Tax cut carrot given another push by PM
Prime Minister Bill English has given his clearest indication yet that New Zealanders will be left with more money in their pockets come Budget day, but has drawn short of suggesting a dollar amount.
His comments came as Labour confirmed it would not raise taxes if it became the Government, while ally the Green Party said it was reviewing its 2014 tax policy, which would have seen most get a tax cut but those earning more than $140,000 get taxed at 40 per cent.
‘‘Tax cuts are on the table. We will look at these in the context of these other demands, such as the growth in population and the need for infrastructure to support a growing economy,’’ English said on RNZ’s Morning Report.
Lower and middle income earners were the Government’s priority.
Asked if he was hoping to give those earners more than $20-$30 per week, English said tax cuts weren’t ‘‘some kind of sugar shot’’.
Any tax cuts were likely to be paired with a policy that would see easier or wider access to essential public services, as part of an overall families package.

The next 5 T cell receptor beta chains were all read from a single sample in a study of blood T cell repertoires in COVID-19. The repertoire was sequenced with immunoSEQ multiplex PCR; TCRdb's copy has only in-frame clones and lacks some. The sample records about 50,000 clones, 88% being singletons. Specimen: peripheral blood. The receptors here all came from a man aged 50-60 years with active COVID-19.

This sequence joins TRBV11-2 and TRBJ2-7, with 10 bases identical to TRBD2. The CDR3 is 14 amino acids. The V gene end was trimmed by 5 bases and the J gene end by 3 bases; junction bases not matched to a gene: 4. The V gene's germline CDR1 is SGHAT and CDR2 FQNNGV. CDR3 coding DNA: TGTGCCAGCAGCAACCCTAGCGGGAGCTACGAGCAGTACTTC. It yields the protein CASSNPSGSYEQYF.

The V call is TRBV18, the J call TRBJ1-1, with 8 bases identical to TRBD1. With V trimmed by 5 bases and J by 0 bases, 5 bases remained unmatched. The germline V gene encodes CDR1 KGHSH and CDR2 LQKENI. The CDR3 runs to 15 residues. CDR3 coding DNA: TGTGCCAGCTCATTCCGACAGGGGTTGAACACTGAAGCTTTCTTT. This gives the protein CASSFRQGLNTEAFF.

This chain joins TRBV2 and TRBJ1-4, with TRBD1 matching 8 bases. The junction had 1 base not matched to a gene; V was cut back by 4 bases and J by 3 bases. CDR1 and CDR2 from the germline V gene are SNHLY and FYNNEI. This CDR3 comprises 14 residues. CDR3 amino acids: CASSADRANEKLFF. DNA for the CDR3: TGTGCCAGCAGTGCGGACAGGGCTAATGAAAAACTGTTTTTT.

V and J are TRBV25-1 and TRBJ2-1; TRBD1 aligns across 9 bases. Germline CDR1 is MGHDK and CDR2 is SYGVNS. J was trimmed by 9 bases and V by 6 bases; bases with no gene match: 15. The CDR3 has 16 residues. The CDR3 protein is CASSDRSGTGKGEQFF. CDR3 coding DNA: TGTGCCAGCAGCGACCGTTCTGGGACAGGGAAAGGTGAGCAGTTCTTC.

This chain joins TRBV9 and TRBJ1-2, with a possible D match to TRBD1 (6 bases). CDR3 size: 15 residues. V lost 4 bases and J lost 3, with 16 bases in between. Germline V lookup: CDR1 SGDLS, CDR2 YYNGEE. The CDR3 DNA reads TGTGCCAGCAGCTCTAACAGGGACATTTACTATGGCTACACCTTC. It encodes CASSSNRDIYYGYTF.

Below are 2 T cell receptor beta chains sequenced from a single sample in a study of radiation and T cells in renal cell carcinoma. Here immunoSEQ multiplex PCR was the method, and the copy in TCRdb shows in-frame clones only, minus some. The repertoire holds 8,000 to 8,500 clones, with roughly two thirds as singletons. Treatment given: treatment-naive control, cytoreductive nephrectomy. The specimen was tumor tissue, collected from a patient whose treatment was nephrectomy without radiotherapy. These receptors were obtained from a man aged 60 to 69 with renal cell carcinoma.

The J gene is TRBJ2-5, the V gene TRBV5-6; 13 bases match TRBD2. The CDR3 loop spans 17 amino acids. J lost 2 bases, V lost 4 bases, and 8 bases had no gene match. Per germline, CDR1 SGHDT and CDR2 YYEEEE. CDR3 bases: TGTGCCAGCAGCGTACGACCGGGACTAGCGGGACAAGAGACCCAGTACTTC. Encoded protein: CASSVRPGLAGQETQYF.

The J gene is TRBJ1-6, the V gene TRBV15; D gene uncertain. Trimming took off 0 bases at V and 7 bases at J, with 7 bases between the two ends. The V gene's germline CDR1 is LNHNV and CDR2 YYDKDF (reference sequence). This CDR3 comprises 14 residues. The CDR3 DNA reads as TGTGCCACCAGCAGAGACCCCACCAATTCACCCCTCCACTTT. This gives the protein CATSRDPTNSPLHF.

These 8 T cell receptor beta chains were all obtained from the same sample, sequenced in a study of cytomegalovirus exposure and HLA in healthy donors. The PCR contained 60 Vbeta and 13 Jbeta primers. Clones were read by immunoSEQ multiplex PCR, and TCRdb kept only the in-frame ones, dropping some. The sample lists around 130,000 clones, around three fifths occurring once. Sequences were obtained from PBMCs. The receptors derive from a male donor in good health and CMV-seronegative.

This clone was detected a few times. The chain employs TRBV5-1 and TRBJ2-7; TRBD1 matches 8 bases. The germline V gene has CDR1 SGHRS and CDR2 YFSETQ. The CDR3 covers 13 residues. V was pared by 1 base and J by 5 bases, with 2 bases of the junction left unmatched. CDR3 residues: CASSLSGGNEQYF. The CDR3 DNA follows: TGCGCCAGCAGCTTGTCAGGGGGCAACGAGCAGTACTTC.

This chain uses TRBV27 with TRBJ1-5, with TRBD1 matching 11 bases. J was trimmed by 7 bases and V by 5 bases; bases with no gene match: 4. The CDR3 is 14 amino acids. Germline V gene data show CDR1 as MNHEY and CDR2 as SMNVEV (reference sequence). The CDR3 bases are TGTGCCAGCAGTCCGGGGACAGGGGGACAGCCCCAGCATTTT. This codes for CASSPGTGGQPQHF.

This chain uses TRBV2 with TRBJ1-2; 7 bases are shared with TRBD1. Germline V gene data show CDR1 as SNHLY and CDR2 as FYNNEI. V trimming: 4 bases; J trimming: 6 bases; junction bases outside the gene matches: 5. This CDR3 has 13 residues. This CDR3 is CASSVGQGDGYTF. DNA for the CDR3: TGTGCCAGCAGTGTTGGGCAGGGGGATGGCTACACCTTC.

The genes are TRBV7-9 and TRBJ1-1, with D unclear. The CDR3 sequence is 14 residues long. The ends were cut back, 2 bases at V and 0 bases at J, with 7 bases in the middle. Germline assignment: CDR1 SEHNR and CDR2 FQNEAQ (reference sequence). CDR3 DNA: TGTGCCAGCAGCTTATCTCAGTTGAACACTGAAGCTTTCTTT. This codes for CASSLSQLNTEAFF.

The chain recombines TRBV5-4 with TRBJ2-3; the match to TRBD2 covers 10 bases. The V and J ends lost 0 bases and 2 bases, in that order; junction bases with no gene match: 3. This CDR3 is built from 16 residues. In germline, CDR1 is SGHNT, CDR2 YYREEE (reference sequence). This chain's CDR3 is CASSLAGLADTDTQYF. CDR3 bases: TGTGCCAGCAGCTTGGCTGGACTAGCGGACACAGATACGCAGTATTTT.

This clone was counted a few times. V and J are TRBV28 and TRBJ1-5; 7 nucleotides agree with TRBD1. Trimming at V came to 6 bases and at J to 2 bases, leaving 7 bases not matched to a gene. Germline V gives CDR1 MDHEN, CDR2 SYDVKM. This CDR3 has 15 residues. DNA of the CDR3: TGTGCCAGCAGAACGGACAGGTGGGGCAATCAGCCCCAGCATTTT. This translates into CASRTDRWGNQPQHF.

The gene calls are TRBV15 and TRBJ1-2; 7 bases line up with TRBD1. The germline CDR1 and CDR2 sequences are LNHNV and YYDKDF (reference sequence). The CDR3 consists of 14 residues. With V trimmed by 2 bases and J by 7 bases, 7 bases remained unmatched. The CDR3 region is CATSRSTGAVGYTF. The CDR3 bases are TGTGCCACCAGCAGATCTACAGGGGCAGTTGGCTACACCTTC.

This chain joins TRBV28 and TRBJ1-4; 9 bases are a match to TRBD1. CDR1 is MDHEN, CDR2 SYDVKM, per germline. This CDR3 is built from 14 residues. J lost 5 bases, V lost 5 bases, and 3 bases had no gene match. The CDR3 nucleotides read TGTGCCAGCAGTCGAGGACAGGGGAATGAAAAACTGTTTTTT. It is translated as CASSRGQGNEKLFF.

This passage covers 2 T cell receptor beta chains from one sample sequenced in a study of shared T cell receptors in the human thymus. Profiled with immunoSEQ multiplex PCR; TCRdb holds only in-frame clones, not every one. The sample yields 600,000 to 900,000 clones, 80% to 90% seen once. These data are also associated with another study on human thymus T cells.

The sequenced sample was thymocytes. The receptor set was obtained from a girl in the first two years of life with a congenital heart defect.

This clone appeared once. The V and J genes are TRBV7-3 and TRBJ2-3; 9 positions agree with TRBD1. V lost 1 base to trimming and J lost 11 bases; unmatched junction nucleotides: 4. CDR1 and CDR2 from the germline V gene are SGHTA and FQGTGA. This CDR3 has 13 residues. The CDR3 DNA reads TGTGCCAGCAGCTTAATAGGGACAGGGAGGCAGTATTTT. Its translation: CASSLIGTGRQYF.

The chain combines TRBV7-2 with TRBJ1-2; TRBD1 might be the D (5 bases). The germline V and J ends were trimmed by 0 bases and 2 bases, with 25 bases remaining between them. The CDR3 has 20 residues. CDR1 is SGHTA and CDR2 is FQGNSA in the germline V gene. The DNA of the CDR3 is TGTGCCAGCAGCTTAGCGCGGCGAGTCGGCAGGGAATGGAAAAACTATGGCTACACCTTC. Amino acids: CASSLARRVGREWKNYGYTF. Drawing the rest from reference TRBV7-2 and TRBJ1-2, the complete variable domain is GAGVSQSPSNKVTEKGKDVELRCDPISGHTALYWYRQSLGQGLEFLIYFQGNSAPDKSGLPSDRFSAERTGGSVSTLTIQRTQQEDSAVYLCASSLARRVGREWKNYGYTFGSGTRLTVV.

‘‘[The point] is that over time, if you’ve got a growing economy and surpluses, then you can - through a variety of mechanisms - support households and lift incomes.’’
But even if tax cuts were announced in the May Budget, National would likely need to be re-elected for them to take affect.
‘‘Most measures that you bring in, to do with household incomes, would follow the usual cycle, which is if they’re announced this year, they’d start April 1, next year,’’ English said.
The Government was meeting pressures on infrastructure that came with population growth.
‘‘We’re keeping up as much as feasible really, with the infrastructure requirements, right across our public services. And when we have surpluses, we do have some real choices.’’
He would not be drawn on what the potential cost might be for a tax cut package.
‘‘That’s yet to be seen - there’s economic forecasting going on now about how the economy’s going to grow.
‘‘There’s these issues around what growth pressures there are, right across our public services - the need for long-term infrastructure, the need to get our debt down.’’
Prime Minister Bill English has shored up the likelihood of a promise of tax cuts ahead of the election.